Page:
By DR. EDWARD SRI, Commentary | Published November 24, 2011
In the prayer known as the Confiteor (which begins, “I confess to almighty God …”), the new translation of the Mass helps us cultivate a more humble, sorrowful attitude toward God as we confess our sins and accept responsibility for our wrong actions. Instead of simply saying that I have sinned “through my own fault,” as we have done in the old translation, we will repeat our sorrow three times while striking our breasts in a sign of repentance, saying: “I have sinned through my fault, through my fault, through my most grievous fault.”
But some people might wonder, “Why do we have to repeat this three times? This seems to be an awkward way of talking to God. Wasn’t the older translation simpler? And besides, this change will make Mass 2.5 seconds longer!”
Actually, the three-fold repetition reflects human communication more than we may realize. And if we understand the meaning of this change, the extra 2.5 seconds will be well worth our while!
When we are at fault over something small, we might simply say to the person whom we have wronged, “I’m sorry.” If, for example, I accidently step on your toe, I might say, “excuse me.” If I bump into you while waiting in a line, I might say a quick, “sorry” or “pardon me.”
But in a deep, personal relationship, things are different. If I have done something to hurt my wife, I don’t simply say, “Excuse me, honey!” or “Oh, sorry about that!” That would not go over well in a marriage! When we have done something wrong to someone we love, we do not merely make an apology. We deeply feel sorrow over our actions and we often apologize several times and in varying ways: “I’m so sorry. … I really regret doing that. … I should not have said that. … Please forgive me.”
The same is true in our relationship with the Lord. This newly translated prayer in the liturgy helps us recognize that sinning against God is no light matter. We must take responsibility for whatever wrong we have done and whatever good we failed to do. At Mass, one does not simply offer an apology to God. The revised translation of this prayer helps the Christian express even more heartfelt contrition and humbly admit that one has sinned “through my fault, through my fault, through my most grievous fault.”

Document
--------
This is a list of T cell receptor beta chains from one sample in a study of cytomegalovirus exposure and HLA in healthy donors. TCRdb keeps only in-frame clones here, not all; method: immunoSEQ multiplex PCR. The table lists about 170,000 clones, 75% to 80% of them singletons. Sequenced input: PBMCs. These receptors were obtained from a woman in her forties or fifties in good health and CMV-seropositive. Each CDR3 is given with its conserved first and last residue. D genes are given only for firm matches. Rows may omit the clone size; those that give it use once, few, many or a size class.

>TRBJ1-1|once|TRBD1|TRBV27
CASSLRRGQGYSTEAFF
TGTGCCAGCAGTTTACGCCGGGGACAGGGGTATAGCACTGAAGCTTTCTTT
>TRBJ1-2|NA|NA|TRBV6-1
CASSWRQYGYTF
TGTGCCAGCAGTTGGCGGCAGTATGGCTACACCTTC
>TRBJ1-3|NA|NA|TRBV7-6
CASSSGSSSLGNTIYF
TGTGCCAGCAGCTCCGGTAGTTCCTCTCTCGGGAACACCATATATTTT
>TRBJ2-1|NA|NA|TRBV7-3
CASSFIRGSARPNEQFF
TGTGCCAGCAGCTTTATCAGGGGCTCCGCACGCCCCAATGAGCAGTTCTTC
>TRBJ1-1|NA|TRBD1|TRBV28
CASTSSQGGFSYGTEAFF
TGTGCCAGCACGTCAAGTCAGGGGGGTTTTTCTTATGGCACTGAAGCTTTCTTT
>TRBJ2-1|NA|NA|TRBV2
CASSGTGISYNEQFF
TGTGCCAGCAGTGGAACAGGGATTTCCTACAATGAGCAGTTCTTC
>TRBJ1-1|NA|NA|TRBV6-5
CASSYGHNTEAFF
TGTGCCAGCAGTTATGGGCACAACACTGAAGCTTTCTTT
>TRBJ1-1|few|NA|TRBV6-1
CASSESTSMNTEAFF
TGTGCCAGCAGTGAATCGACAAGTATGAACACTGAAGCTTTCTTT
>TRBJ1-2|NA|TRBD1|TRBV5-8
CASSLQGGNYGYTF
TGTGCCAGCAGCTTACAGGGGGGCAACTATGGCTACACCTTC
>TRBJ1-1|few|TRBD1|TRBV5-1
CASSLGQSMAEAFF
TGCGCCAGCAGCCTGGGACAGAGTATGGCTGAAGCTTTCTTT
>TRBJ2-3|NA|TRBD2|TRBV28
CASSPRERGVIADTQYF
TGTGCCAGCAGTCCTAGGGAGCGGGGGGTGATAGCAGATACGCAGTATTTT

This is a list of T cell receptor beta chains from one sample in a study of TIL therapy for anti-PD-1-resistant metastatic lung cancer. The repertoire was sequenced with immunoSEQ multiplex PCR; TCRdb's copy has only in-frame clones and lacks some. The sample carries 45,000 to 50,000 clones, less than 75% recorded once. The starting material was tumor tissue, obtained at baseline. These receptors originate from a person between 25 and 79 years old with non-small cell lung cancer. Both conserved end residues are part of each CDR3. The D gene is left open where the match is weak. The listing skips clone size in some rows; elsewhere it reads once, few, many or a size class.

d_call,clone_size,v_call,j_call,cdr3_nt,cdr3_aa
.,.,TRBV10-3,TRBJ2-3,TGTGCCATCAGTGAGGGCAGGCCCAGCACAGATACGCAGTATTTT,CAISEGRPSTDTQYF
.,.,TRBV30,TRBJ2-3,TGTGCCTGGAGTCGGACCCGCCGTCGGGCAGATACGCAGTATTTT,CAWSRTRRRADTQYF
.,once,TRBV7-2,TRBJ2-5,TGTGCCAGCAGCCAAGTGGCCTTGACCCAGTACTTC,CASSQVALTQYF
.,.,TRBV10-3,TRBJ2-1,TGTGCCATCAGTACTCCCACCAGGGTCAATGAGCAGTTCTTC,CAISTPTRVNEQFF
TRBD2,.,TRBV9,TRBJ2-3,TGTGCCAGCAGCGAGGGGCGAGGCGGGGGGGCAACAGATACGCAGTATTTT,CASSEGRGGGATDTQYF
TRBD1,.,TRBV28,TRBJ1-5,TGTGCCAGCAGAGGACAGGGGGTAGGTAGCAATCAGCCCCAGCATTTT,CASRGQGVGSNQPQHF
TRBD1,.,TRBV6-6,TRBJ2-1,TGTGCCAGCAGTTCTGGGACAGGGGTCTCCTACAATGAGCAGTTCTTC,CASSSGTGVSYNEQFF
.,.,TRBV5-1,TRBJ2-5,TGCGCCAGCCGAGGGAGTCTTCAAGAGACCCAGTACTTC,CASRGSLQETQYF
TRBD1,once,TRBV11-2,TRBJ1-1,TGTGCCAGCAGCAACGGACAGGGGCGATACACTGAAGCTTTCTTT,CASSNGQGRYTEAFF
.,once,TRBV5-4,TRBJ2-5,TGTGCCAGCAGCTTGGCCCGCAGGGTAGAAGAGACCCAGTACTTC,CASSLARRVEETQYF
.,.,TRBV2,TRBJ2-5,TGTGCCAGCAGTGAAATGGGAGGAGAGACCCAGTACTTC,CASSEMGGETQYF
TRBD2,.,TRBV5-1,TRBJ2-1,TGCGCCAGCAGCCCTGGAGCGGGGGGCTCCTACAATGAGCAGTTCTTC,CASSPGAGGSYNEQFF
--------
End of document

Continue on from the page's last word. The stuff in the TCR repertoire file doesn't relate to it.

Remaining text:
The Gloria: ‘Only-Begotten Son’
The opening words of the Gloria echo the hymns of praise sung by the angels over the fields of Bethlehem on that first Christmas night: “Glory to God in the highest …” So the Gloria is somewhat like a Christmas song. Why do we sing a Christmas song at Mass? Because the mystery of Christmas is, in a sense, made present at every Eucharist. Just as the Son of God was made manifest to the world some 2,000 years ago, so He is made present sacramentally on our altars at the consecration at every Mass. Thus, it is fitting that we welcome Jesus with words of praise that echo how the angels heralded Christ’s coming in Bethlehem.
One noticeable change in the new translation of the Gloria involves Jesus being addressed as the “Only Begotten Son.” We had been saying that Jesus was the “only Son of the Father,” but the new translation more closely follows the theological language used in the early Church to highlight how Jesus is uniquely God’s Son, sharing in the same divine nature as the Father. This also reflects the biblical language in John’s Gospel, which uses similar wording to describe Jesus’ singular relationship with the Father. While all believers are called to a special relationship with God as his sons and daughters through grace (see John 1:12; 1 John 3:1), Jesus alone is the eternal, divine Son by nature. He is the “only begotten Son” of the Father (see John 1:14, 18; 3:16, 18).
This column is the second of a six-part series by Dr. Edward Sri, who is professor of scripture and theology at the Augustine Institute and the author of the best-selling book, “A Biblical Walk Through the Mass: Understanding What We Say And Do In the Liturgy.”